Thursday, November 27, 2008

Pink-Blue-Green Series in Spanish?

Can you follow the same Montessori English Language Sequence for teaching Spanish?

A reader of the blog asked me this question and after some research I found out the answer is “Yes!”. I found out from a teacher who trained and taught in Mexico that she followed the same sequence followed to teach English.

Montessori Educativos - She recommended this company. It took me a while to figure out where the prices in American Dollars were located but finally found them. To get the list price go to this link. It is at the very bottom of the main page where it says "Lista de precios en dollares". It is all in Spanish, not sure how to get it in English.

This company sells the Pink-Blue-Green Series Cards in Spanish:
Widening Horizons
Pink Series: Introduces three letter phonetic
Blue Series: Includes longer phonetic Spanish words
Green Series: Introduces the non-phonetic Spanish sounds like gue, gui,
I have not purchased any products from this company, but if you have or know someone who has, please let me know.

Other companies that sell Spanish Materials:
Amonco - I found on-line
Touch Spanish - used at my daughters school

Training History 6: Development Of The Notion Of Time - The Clock

This is a continuation from the other Training History Posts.

We were shown two clocks in our training class.
The Judy Clock - What I liked about this clock is that as you move the second hand the hour hand moves. Also, the minute and hour hands are clearly different in length.

The Montessori Teaching Clock - What I love about this clock is the fact that the children have to put it together which makes them very aware of the different parts of a clock. The hour hand does not move as the second hand moves. This clock was designed by a Montessori teacher. Notice the 12 glass 5-bead bars used for the minutes. A circle carved into the center of the clock face holds red plastic fraction insets that help children grasp by sight and touch what is meant by the terms half-past, quarter-past, and quarter-till. Beautiful clock!

I found this Tutorial online on teaching children how to tell time very helpful.

Linear Timeline
Hourly time with linear time line: This should be done after an introduction of time (they should know that each numeral represents an hour of the day, one to twelve, that there are 12 hours for he day and 12 for the night, with 24 hours for the entire day)

Using a narrow strip of thin, flexible cardboard equal in length to the circumference of the clock with numerals one to twelve marked in sections of equal lengths AND Labels with AM and PM AND A set of twenty-four command cards for each hour.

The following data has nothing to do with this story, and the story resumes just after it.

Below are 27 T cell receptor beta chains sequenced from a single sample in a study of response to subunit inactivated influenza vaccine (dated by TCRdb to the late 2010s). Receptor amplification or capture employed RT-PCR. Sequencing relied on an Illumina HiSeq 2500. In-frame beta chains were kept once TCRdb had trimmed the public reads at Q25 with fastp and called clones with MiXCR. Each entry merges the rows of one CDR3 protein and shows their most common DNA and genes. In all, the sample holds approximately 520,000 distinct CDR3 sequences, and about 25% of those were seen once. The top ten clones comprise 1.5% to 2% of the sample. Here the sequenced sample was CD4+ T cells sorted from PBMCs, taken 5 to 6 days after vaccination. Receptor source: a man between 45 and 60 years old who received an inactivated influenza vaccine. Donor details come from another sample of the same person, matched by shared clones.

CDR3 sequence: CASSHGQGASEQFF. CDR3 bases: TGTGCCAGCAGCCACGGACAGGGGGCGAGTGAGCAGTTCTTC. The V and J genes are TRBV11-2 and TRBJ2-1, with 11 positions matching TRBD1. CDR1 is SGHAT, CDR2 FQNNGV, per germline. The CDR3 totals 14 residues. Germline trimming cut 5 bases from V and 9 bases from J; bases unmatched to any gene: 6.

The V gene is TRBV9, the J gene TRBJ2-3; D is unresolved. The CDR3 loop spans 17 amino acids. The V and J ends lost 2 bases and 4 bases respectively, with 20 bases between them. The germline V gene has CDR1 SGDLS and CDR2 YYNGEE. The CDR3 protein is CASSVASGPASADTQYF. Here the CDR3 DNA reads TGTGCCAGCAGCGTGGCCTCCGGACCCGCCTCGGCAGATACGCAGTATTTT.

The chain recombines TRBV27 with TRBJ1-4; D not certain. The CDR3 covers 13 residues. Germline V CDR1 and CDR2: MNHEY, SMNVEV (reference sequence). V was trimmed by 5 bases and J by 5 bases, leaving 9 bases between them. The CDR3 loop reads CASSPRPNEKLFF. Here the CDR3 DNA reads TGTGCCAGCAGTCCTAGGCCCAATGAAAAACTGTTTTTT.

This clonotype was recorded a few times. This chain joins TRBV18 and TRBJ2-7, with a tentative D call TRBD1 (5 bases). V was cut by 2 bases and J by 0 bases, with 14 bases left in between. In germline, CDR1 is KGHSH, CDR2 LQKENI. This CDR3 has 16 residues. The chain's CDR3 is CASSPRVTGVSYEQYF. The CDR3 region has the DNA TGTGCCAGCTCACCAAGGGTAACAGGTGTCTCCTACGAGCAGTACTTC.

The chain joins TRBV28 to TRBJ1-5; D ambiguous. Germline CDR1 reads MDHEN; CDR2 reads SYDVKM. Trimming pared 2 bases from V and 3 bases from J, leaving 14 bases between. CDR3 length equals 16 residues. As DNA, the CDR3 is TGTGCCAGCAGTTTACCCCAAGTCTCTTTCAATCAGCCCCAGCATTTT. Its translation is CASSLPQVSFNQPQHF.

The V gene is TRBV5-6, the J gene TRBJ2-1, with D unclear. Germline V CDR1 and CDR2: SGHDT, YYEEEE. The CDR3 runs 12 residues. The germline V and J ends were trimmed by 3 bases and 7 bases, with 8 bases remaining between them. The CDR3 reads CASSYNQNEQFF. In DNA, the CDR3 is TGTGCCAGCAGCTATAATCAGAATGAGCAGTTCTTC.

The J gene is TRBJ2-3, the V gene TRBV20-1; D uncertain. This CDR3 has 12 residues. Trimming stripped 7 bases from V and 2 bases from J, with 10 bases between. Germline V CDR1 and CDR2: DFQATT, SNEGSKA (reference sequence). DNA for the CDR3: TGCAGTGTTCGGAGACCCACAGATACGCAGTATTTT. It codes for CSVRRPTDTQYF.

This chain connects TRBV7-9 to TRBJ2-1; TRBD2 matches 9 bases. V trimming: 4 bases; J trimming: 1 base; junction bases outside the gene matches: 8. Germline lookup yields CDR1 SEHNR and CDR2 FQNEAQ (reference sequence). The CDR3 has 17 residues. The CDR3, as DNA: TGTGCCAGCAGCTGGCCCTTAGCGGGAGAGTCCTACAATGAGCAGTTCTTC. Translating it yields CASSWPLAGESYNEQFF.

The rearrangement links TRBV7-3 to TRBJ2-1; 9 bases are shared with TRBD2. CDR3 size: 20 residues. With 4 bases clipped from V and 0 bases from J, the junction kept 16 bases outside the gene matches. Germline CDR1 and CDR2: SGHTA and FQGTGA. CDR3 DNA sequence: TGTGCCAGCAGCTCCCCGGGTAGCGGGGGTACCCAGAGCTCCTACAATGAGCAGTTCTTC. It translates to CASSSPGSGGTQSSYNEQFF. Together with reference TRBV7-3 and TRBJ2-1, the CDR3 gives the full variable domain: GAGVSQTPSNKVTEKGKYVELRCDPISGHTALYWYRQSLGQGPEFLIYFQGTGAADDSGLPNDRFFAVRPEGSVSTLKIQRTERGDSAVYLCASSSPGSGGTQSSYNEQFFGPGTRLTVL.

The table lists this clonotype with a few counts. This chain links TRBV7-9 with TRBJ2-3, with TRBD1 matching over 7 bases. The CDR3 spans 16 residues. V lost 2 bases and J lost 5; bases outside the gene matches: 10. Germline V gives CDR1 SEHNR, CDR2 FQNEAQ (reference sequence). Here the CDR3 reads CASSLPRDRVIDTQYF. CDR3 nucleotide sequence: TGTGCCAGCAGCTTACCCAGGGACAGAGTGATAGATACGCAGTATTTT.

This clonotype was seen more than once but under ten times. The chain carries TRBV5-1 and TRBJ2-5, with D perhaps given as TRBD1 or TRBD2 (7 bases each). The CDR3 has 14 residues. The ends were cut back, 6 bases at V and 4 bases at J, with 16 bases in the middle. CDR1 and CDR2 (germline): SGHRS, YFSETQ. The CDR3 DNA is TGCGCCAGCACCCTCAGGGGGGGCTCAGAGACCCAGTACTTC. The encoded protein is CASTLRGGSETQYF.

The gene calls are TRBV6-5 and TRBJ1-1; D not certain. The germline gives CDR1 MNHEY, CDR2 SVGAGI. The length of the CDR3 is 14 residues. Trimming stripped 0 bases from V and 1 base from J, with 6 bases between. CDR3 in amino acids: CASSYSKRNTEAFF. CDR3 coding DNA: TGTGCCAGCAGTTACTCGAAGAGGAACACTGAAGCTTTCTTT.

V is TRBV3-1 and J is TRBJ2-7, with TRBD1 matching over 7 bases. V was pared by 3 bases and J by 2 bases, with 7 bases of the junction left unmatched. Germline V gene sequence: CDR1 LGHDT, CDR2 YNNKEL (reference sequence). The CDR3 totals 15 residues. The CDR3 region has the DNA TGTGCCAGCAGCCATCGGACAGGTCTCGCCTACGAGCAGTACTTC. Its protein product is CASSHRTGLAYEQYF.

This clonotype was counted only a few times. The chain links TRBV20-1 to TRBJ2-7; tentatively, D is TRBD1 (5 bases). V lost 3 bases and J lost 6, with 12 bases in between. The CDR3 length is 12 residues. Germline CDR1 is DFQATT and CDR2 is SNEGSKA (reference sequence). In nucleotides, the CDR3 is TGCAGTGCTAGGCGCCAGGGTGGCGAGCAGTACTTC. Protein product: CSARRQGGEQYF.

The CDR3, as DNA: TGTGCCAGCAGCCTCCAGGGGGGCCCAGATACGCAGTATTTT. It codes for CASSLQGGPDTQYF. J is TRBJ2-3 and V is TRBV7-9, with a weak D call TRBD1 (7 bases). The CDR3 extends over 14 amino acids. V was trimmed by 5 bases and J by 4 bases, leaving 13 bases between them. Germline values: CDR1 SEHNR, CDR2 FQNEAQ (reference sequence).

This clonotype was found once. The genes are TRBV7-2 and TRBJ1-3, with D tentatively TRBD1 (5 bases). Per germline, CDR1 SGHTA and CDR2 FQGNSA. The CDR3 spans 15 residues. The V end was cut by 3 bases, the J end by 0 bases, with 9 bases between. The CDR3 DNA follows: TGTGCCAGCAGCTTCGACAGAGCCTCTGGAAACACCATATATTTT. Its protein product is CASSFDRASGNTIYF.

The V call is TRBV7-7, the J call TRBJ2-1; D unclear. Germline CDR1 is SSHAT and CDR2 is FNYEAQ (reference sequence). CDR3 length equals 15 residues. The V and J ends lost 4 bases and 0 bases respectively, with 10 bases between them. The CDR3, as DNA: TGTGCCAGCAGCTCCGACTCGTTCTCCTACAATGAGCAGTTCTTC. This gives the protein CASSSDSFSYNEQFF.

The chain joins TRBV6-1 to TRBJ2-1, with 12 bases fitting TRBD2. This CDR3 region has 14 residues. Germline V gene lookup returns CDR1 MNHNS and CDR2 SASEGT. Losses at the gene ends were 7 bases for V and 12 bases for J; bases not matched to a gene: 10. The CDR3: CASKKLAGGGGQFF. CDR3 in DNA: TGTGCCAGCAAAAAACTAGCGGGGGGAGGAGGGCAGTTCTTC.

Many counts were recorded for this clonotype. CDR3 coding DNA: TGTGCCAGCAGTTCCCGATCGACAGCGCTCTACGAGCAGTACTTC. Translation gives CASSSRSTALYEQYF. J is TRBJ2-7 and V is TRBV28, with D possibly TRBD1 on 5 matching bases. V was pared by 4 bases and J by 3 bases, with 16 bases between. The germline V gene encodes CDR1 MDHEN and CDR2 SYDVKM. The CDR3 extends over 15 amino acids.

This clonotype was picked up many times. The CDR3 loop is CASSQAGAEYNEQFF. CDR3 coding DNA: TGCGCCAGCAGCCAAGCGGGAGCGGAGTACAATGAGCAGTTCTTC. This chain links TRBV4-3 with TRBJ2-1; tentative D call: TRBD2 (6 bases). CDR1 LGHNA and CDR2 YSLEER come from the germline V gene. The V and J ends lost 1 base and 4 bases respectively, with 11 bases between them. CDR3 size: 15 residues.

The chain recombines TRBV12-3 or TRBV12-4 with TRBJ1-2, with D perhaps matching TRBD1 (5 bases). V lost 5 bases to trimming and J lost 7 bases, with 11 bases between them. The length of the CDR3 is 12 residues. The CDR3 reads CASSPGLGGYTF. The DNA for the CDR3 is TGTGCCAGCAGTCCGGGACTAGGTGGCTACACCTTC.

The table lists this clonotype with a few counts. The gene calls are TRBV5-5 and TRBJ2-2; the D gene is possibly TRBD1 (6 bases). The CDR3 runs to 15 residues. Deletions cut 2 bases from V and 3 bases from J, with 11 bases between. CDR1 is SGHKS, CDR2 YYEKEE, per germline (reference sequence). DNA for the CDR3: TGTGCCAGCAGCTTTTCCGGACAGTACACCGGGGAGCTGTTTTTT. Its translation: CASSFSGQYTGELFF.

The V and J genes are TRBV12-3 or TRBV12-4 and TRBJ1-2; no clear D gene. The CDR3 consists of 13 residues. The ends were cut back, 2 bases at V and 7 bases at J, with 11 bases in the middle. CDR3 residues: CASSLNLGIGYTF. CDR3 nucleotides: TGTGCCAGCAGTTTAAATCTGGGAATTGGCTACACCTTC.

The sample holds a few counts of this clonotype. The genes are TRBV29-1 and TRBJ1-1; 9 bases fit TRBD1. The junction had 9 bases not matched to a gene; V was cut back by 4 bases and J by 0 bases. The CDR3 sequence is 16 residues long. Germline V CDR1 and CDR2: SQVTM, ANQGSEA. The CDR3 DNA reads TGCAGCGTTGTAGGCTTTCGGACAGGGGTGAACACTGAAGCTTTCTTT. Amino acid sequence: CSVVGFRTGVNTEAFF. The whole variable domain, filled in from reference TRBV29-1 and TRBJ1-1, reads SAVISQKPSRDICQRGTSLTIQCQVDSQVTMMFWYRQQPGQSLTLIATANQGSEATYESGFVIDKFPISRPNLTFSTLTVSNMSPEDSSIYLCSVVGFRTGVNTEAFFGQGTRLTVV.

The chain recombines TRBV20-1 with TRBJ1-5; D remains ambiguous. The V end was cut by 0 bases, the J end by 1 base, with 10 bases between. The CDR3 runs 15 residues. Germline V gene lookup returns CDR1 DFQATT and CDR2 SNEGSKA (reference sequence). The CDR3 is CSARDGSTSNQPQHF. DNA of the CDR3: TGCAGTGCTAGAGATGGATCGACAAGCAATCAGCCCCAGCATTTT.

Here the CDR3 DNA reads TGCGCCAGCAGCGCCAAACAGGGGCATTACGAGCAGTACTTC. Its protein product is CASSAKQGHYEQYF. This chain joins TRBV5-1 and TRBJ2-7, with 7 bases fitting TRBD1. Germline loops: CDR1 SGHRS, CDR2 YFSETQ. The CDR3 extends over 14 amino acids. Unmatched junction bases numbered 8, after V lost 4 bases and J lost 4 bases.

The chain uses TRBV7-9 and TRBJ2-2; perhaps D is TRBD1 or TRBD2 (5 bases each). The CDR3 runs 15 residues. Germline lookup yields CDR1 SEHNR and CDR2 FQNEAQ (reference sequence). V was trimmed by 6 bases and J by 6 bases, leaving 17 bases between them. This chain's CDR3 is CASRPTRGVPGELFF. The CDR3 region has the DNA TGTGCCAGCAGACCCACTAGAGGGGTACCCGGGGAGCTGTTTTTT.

We can represent the hours with the hour strip. Place the strip around the clock to illustrate how it is the same size as the circumference of the clock. Ask the children what time they do certain things during the day like: what time they get up in the morning, what time they start school, go to lunch, end school, eat dinner, go to sleep, etc... They will place an arrow at each time on the hour strip. Ask if this is morning or evening. For example: Do you eat dinner at 6 in the morning or 6 at night. Explain the AM and PM labels and have them add the AM or PM Labels.

Other Clock Lessons included in our manual:
Half hour time
Quarter past time
Quarter to time
Five minute time
One minute time
In all of these lessons the children practice with the clocks, worksheets, and the children stamp clocks, draw the hands, and label the time.

Monday, November 24, 2008

All in a days work!

My husband was out of town for 4 days this past week and I was sick most of that time. I finally felt better on Sunday so I worked on house chores which the kids helped with and they also worked a lot with the works on the shelves. Here is a few pictures of their Sunday morning.

The kids come in and out of the backyard while working. I love our backyard. It is big and shaded by an almost 100 year old Pecan tree.

My sweet girl! She is getting very good at these. These are creative memories patterns.

Stamping. After this, he ended pulling out ALL of our stamps and stamped his heart away and colored them all in!

Leaf Rubbing.

My sweet boy! He is adding a leaf next to the leafless tree! He said he needed to draw the leaves that had fallen!

Playdough, a daily favorite. I purchased Christmas cookie cutters for the playdough and intended to put them out in December but my son knew I had purchased them and was eager to get them out!

Washing Dishes.

A puzzle. We just got this one. My son always wants my help the first time he gets a new puzzle. He then does it over and over and over again until he has mastered it. I personally LOVE puzzles. When I grew up my parents did not have a lot of money. My mom said that puzzles were the most inexpensive toys she could purchase for us so she bought a lot of them for us! As a child we played lots of board games, cards games and worked on puzzles. My father loves board games and cards games and I loved how we spent hours playing these games. He is a mathematician so I learned probability with cards games!